An inquisitive mind and sense of purpose
Chamindie Punyadeera was always going to be a scientist. As a child growing up in South Africa, her inquisitive mind led her to question everything she saw and heard.
“Even from childhood, I was always asking my mum, why is this happening?” she said.
“When my mother was diagnosed with type two diabetes, I wanted to know ‘what is this?’ and how could I help her?”
Decades later, Chamindie is a Professor at Griffith University, the head of the Saliva and Liquid Biopsy Translational Laboratory, and she is still asking the hard questions. Her tenacity has led her team to achieve a global research first – the early detection of human papillomavirus-driven throat cancer through salivary diagnostics and liquid biopsy.
Chamindie describes herself as “an inventor with great vision for developing the next generation of diagnostic solutions”. She is driven by a passion for science she says is a calling, not a career. But as a culturally and linguistically diverse (CALD) woman who migrated to Australia from South Africa, via the Netherlands, in 2008, she says it was incredibly tough to re-establish her career in a new country with no support network. The challenges of securing a permanent research job, and feeding her family, were at times almost overwhelming.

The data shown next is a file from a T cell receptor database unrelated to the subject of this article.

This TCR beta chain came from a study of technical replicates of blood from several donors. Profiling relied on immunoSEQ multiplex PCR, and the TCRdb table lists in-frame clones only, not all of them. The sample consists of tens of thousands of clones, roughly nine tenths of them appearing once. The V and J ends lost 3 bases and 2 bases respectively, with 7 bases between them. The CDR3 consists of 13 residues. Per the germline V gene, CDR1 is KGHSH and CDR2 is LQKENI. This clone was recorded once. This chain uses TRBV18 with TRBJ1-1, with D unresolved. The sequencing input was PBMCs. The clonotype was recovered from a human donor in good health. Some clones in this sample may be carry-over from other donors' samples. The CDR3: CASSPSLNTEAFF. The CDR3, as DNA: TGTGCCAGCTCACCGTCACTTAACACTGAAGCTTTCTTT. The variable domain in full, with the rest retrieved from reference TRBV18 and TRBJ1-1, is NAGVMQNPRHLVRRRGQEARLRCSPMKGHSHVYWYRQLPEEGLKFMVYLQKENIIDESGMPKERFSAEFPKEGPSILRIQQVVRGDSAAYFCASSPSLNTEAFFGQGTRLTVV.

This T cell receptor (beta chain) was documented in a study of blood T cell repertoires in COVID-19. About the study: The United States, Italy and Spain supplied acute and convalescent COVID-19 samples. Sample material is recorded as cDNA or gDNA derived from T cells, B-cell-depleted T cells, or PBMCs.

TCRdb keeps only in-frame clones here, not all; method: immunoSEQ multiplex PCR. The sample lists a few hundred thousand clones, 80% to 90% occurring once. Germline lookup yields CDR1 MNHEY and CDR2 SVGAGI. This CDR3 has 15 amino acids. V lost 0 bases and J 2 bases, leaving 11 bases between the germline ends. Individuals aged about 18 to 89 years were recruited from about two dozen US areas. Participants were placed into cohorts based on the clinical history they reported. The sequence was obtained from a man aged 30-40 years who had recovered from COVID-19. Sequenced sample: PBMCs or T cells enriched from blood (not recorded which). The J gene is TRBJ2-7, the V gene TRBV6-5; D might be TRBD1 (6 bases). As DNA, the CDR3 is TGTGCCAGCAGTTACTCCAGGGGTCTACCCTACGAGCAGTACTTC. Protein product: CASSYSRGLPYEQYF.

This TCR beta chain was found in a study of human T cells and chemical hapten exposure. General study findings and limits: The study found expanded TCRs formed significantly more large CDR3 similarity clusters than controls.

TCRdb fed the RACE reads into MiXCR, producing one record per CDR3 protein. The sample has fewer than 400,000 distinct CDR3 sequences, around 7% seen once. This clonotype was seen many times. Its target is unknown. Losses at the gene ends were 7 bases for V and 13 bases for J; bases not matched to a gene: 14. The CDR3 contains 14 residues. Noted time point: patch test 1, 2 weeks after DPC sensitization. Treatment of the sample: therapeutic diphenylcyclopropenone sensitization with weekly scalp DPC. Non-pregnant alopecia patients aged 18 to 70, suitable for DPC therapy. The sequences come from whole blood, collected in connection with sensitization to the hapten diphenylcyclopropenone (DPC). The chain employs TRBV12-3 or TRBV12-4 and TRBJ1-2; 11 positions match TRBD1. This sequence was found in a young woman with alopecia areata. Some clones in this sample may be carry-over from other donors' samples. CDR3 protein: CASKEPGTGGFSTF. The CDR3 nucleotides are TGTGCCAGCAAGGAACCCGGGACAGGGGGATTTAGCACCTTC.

Chamindie says when she was introduced to the Women in Technology community, she attended every event and found a network of like-minded people who were personally and professionally supportive. It proved to be an inspiration for her career, as well as a journey to enable other CALD women.
As a long-standing WiT member, Chamindie championed WiT’s first professional development program, specifically designed for CALD women in STEM, to help grow and shape the careers of women who have faced similar challenges and give them opportunity to network and learn from one another.
I had some very tough early years so I wanted to pay it forward and give others the opportunity to get a better, smoother, ride,” she said.
The CALD Women in Technology program launched in 2022 was jointly developed with support from the Queensland Government to provide participants with awareness, development, training and networking opportunities to help them realise their full potential and open up opportunities for career progression and leadership.
Chamindie is optimistic about the future for CALD women in STEM.
“I tell everyone – my mantra is you take challenges, and you make them into opportunities. And if there are no challenges, it’s no fun!”